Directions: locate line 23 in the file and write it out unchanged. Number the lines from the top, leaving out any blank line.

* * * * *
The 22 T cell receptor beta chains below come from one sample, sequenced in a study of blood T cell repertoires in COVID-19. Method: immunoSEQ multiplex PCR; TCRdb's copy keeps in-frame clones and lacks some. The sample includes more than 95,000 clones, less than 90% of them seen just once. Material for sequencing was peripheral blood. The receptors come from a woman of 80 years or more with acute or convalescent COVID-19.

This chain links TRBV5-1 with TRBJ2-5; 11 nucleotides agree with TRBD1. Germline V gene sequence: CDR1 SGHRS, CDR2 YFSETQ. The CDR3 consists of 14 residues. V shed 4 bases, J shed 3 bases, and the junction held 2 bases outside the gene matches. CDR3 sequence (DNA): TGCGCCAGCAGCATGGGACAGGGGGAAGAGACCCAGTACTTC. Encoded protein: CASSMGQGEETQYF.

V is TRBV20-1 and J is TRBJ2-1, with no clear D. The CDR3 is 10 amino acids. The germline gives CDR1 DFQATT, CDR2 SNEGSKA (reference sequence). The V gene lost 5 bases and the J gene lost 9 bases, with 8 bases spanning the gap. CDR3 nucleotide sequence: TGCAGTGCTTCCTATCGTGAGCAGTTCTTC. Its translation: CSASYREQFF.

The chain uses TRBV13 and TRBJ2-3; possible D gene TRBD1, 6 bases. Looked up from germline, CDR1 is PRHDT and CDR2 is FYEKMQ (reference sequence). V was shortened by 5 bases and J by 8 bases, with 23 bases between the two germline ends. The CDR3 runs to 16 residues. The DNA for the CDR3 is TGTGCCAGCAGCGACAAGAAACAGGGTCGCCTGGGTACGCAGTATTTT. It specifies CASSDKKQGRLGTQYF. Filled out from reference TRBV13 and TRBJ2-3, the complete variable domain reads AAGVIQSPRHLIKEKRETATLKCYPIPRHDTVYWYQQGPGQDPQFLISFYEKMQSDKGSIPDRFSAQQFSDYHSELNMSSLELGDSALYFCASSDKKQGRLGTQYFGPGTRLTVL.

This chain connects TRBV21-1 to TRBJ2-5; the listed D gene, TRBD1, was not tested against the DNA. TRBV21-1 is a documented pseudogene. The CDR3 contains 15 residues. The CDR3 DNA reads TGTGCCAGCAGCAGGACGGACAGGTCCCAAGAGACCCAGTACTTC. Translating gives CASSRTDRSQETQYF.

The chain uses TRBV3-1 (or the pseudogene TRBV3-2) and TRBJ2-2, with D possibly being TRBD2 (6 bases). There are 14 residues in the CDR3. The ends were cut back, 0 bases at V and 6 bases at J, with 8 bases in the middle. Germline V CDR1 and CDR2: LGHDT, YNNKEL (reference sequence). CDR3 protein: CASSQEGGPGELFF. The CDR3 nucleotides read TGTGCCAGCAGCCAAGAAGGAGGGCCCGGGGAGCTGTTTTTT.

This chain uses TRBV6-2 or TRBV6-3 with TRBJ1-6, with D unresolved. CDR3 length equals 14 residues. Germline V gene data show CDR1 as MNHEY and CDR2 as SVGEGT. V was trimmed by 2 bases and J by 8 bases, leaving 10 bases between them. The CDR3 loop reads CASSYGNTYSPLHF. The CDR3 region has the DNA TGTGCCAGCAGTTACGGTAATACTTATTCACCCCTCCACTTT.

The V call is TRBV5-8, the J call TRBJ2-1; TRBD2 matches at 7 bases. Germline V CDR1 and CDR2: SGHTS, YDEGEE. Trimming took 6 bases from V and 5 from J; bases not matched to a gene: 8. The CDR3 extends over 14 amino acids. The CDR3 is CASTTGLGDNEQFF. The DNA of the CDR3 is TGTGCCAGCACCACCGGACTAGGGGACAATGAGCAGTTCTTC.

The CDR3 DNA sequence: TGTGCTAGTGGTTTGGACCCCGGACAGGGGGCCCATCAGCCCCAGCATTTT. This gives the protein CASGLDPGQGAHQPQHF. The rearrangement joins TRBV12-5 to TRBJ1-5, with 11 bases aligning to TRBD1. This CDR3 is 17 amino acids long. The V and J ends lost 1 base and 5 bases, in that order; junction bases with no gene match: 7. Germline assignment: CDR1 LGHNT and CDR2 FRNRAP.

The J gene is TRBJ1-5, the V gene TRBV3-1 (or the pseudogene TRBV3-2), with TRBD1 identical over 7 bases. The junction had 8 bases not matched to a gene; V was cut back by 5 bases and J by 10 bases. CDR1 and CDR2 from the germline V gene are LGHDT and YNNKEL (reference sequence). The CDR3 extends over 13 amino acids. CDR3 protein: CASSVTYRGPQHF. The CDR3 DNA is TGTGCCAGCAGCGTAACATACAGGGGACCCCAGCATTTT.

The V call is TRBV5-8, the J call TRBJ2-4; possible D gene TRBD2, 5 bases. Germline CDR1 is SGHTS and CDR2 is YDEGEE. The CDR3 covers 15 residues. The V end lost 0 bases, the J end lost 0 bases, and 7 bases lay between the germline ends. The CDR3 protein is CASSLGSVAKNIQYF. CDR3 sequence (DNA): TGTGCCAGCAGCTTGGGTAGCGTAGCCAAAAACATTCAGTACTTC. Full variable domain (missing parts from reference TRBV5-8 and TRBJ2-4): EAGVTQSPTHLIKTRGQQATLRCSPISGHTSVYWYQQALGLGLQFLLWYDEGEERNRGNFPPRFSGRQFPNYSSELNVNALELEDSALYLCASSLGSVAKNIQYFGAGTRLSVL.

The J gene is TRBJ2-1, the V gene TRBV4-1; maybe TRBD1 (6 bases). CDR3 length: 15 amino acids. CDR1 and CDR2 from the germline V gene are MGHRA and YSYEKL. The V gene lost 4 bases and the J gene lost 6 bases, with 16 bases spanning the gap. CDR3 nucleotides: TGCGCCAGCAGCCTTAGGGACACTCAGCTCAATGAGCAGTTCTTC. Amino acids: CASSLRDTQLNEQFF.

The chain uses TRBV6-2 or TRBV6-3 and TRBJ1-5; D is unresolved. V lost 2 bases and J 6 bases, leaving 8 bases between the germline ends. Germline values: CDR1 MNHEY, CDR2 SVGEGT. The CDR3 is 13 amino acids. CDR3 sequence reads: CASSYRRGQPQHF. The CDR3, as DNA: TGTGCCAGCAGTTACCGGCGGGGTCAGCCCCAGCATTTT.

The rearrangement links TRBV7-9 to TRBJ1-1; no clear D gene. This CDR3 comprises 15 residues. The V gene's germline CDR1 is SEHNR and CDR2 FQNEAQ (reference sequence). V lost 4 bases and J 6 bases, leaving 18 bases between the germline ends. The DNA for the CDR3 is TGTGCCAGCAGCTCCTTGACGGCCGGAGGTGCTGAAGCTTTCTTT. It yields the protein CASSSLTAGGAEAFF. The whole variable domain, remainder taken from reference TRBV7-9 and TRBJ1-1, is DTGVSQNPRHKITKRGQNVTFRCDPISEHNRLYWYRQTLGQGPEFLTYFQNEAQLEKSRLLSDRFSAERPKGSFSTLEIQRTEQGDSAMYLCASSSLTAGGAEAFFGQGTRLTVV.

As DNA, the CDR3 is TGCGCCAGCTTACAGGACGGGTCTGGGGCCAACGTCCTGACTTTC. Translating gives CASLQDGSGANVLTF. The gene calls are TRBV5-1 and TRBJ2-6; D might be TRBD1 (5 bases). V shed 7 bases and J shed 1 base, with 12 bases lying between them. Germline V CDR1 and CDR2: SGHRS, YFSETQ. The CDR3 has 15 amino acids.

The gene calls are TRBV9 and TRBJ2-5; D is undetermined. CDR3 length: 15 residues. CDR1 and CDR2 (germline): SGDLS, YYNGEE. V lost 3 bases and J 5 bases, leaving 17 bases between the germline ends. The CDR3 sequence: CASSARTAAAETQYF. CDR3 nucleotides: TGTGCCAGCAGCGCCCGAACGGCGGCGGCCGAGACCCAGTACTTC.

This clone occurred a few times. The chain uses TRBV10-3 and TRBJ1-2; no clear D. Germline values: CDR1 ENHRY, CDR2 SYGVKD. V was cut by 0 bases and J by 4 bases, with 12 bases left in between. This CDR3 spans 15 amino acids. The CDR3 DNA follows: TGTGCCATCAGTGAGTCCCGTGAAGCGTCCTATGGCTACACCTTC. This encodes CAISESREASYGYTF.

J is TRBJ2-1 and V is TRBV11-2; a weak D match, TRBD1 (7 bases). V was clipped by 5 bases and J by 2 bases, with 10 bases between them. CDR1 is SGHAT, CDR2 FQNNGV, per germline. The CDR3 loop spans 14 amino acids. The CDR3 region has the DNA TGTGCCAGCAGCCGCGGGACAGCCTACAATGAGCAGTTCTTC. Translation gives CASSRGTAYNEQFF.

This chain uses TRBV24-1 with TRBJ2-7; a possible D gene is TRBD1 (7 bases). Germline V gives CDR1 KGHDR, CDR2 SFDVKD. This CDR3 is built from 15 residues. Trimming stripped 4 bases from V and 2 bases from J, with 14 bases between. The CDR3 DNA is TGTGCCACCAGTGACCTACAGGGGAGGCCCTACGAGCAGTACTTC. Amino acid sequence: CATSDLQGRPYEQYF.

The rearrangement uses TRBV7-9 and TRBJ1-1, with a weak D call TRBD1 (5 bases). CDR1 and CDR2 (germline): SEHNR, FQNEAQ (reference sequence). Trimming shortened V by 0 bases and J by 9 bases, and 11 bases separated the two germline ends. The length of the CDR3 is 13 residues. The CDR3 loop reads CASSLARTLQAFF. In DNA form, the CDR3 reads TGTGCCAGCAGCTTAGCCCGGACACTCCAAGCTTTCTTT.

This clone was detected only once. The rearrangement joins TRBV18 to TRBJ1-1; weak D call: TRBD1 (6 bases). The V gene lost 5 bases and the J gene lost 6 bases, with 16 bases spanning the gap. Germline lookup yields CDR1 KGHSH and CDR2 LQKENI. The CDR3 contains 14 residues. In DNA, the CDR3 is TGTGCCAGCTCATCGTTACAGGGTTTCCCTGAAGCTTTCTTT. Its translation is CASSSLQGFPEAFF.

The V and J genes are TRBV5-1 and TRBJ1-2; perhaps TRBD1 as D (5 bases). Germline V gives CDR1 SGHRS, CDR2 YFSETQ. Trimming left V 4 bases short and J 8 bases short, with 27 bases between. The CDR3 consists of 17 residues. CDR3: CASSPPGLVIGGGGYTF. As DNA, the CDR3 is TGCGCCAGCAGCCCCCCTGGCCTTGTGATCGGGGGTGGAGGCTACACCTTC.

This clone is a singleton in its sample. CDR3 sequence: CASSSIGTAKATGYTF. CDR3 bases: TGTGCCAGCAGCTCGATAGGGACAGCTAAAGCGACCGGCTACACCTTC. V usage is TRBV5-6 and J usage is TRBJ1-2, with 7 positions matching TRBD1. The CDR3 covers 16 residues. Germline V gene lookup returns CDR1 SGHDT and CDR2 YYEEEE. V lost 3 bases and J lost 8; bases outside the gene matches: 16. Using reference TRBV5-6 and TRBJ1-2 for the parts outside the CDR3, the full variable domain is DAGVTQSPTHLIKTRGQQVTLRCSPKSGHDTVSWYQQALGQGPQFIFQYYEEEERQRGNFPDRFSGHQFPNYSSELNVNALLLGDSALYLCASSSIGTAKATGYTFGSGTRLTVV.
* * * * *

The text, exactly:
This clone is a singleton in its sample. CDR3 sequence: CASSSIGTAKATGYTF. CDR3 bases: TGTGCCAGCAGCTCGATAGGGACAGCTAAAGCGACCGGCTACACCTTC. V usage is TRBV5-6 and J usage is TRBJ1-2, with 7 positions matching TRBD1. The CDR3 covers 16 residues. Germline V gene lookup returns CDR1 SGHDT and CDR2 YYEEEE. V lost 3 bases and J lost 8; bases outside the gene matches: 16. Using reference TRBV5-6 and TRBJ1-2 for the parts outside the CDR3, the full variable domain is DAGVTQSPTHLIKTRGQQVTLRCSPKSGHDTVSWYQQALGQGPQFIFQYYEEEERQRGNFPDRFSGHQFPNYSSELNVNALLLGDSALYLCASSSIGTAKATGYTFGSGTRLTVV.